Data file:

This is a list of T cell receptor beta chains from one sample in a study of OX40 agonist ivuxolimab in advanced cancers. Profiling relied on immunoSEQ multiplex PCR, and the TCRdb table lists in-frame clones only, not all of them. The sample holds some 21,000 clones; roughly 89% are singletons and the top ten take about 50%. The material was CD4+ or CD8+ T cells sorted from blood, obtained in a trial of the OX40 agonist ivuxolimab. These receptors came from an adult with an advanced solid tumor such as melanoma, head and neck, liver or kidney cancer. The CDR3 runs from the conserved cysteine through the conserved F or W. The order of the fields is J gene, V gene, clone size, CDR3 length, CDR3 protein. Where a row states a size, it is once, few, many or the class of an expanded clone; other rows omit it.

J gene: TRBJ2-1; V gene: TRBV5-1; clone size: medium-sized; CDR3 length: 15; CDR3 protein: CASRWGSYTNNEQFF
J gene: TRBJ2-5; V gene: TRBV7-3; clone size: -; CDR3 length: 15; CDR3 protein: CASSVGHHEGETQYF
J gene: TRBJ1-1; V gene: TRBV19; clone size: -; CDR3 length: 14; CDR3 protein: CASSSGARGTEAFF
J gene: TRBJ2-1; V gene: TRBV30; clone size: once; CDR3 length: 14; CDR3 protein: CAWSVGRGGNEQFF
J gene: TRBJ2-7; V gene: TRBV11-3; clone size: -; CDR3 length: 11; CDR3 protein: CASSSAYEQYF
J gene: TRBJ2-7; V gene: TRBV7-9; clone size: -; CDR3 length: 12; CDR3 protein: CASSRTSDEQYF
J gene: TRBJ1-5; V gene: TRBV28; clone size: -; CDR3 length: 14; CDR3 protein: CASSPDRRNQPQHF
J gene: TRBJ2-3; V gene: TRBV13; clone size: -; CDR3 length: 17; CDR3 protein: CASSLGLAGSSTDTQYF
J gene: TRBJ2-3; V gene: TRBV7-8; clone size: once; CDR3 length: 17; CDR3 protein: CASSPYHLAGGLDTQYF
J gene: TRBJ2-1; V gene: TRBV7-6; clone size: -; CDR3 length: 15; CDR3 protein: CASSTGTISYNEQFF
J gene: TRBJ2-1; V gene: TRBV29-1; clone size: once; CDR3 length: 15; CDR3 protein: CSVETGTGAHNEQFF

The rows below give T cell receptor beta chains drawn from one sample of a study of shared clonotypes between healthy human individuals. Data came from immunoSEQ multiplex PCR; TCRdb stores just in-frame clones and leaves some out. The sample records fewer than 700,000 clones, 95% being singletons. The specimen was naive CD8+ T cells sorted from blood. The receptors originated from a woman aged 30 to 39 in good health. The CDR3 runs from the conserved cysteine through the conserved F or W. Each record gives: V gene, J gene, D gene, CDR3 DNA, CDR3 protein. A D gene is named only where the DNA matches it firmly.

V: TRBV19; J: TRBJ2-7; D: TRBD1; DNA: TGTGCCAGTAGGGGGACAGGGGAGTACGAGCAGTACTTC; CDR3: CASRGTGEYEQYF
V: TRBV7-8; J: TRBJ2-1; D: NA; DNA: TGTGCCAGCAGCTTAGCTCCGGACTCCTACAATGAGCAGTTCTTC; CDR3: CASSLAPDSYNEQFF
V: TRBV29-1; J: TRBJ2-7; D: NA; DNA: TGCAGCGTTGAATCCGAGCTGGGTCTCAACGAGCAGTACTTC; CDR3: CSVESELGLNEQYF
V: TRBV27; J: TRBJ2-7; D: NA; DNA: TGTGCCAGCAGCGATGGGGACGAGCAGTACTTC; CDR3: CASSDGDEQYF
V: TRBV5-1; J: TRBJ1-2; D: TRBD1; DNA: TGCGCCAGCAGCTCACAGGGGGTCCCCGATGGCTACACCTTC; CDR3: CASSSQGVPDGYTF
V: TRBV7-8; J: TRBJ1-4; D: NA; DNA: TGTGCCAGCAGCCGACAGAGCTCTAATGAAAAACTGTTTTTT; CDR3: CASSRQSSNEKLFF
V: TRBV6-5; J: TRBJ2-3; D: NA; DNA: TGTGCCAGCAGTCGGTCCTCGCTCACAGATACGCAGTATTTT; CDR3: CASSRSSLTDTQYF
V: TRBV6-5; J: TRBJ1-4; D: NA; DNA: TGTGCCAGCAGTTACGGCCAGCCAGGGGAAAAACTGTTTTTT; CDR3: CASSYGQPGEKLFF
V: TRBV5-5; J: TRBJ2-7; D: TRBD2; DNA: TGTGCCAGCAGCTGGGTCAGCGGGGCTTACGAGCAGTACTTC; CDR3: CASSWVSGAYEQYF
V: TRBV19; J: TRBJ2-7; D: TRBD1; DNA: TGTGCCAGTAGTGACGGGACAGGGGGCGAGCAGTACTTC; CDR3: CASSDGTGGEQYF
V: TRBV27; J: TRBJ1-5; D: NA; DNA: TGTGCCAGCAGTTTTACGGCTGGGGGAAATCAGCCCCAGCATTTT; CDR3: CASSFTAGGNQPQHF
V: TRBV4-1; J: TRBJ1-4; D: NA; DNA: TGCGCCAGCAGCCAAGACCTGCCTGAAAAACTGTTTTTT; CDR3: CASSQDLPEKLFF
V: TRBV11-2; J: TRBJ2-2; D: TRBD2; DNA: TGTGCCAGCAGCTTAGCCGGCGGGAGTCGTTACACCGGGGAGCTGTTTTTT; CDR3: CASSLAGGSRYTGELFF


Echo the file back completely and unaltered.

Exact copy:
This is a list of T cell receptor beta chains from one sample in a study of OX40 agonist ivuxolimab in advanced cancers. Profiling relied on immunoSEQ multiplex PCR, and the TCRdb table lists in-frame clones only, not all of them. The sample holds some 21,000 clones; roughly 89% are singletons and the top ten take about 50%. The material was CD4+ or CD8+ T cells sorted from blood, obtained in a trial of the OX40 agonist ivuxolimab. These receptors came from an adult with an advanced solid tumor such as melanoma, head and neck, liver or kidney cancer. The CDR3 runs from the conserved cysteine through the conserved F or W. The order of the fields is J gene, V gene, clone size, CDR3 length, CDR3 protein. Where a row states a size, it is once, few, many or the class of an expanded clone; other rows omit it.

J gene: TRBJ2-1; V gene: TRBV5-1; clone size: medium-sized; CDR3 length: 15; CDR3 protein: CASRWGSYTNNEQFF
J gene: TRBJ2-5; V gene: TRBV7-3; clone size: -; CDR3 length: 15; CDR3 protein: CASSVGHHEGETQYF
J gene: TRBJ1-1; V gene: TRBV19; clone size: -; CDR3 length: 14; CDR3 protein: CASSSGARGTEAFF
J gene: TRBJ2-1; V gene: TRBV30; clone size: once; CDR3 length: 14; CDR3 protein: CAWSVGRGGNEQFF
J gene: TRBJ2-7; V gene: TRBV11-3; clone size: -; CDR3 length: 11; CDR3 protein: CASSSAYEQYF
J gene: TRBJ2-7; V gene: TRBV7-9; clone size: -; CDR3 length: 12; CDR3 protein: CASSRTSDEQYF
J gene: TRBJ1-5; V gene: TRBV28; clone size: -; CDR3 length: 14; CDR3 protein: CASSPDRRNQPQHF
J gene: TRBJ2-3; V gene: TRBV13; clone size: -; CDR3 length: 17; CDR3 protein: CASSLGLAGSSTDTQYF
J gene: TRBJ2-3; V gene: TRBV7-8; clone size: once; CDR3 length: 17; CDR3 protein: CASSPYHLAGGLDTQYF
J gene: TRBJ2-1; V gene: TRBV7-6; clone size: -; CDR3 length: 15; CDR3 protein: CASSTGTISYNEQFF
J gene: TRBJ2-1; V gene: TRBV29-1; clone size: once; CDR3 length: 15; CDR3 protein: CSVETGTGAHNEQFF

The rows below give T cell receptor beta chains drawn from one sample of a study of shared clonotypes between healthy human individuals. Data came from immunoSEQ multiplex PCR; TCRdb stores just in-frame clones and leaves some out. The sample records fewer than 700,000 clones, 95% being singletons. The specimen was naive CD8+ T cells sorted from blood. The receptors originated from a woman aged 30 to 39 in good health. The CDR3 runs from the conserved cysteine through the conserved F or W. Each record gives: V gene, J gene, D gene, CDR3 DNA, CDR3 protein. A D gene is named only where the DNA matches it firmly.

V: TRBV19; J: TRBJ2-7; D: TRBD1; DNA: TGTGCCAGTAGGGGGACAGGGGAGTACGAGCAGTACTTC; CDR3: CASRGTGEYEQYF
V: TRBV7-8; J: TRBJ2-1; D: NA; DNA: TGTGCCAGCAGCTTAGCTCCGGACTCCTACAATGAGCAGTTCTTC; CDR3: CASSLAPDSYNEQFF
V: TRBV29-1; J: TRBJ2-7; D: NA; DNA: TGCAGCGTTGAATCCGAGCTGGGTCTCAACGAGCAGTACTTC; CDR3: CSVESELGLNEQYF
V: TRBV27; J: TRBJ2-7; D: NA; DNA: TGTGCCAGCAGCGATGGGGACGAGCAGTACTTC; CDR3: CASSDGDEQYF
V: TRBV5-1; J: TRBJ1-2; D: TRBD1; DNA: TGCGCCAGCAGCTCACAGGGGGTCCCCGATGGCTACACCTTC; CDR3: CASSSQGVPDGYTF
V: TRBV7-8; J: TRBJ1-4; D: NA; DNA: TGTGCCAGCAGCCGACAGAGCTCTAATGAAAAACTGTTTTTT; CDR3: CASSRQSSNEKLFF
V: TRBV6-5; J: TRBJ2-3; D: NA; DNA: TGTGCCAGCAGTCGGTCCTCGCTCACAGATACGCAGTATTTT; CDR3: CASSRSSLTDTQYF
V: TRBV6-5; J: TRBJ1-4; D: NA; DNA: TGTGCCAGCAGTTACGGCCAGCCAGGGGAAAAACTGTTTTTT; CDR3: CASSYGQPGEKLFF
V: TRBV5-5; J: TRBJ2-7; D: TRBD2; DNA: TGTGCCAGCAGCTGGGTCAGCGGGGCTTACGAGCAGTACTTC; CDR3: CASSWVSGAYEQYF
V: TRBV19; J: TRBJ2-7; D: TRBD1; DNA: TGTGCCAGTAGTGACGGGACAGGGGGCGAGCAGTACTTC; CDR3: CASSDGTGGEQYF
V: TRBV27; J: TRBJ1-5; D: NA; DNA: TGTGCCAGCAGTTTTACGGCTGGGGGAAATCAGCCCCAGCATTTT; CDR3: CASSFTAGGNQPQHF
V: TRBV4-1; J: TRBJ1-4; D: NA; DNA: TGCGCCAGCAGCCAAGACCTGCCTGAAAAACTGTTTTTT; CDR3: CASSQDLPEKLFF
V: TRBV11-2; J: TRBJ2-2; D: TRBD2; DNA: TGTGCCAGCAGCTTAGCCGGCGGGAGTCGTTACACCGGGGAGCTGTTTTTT; CDR3: CASSLAGGSRYTGELFF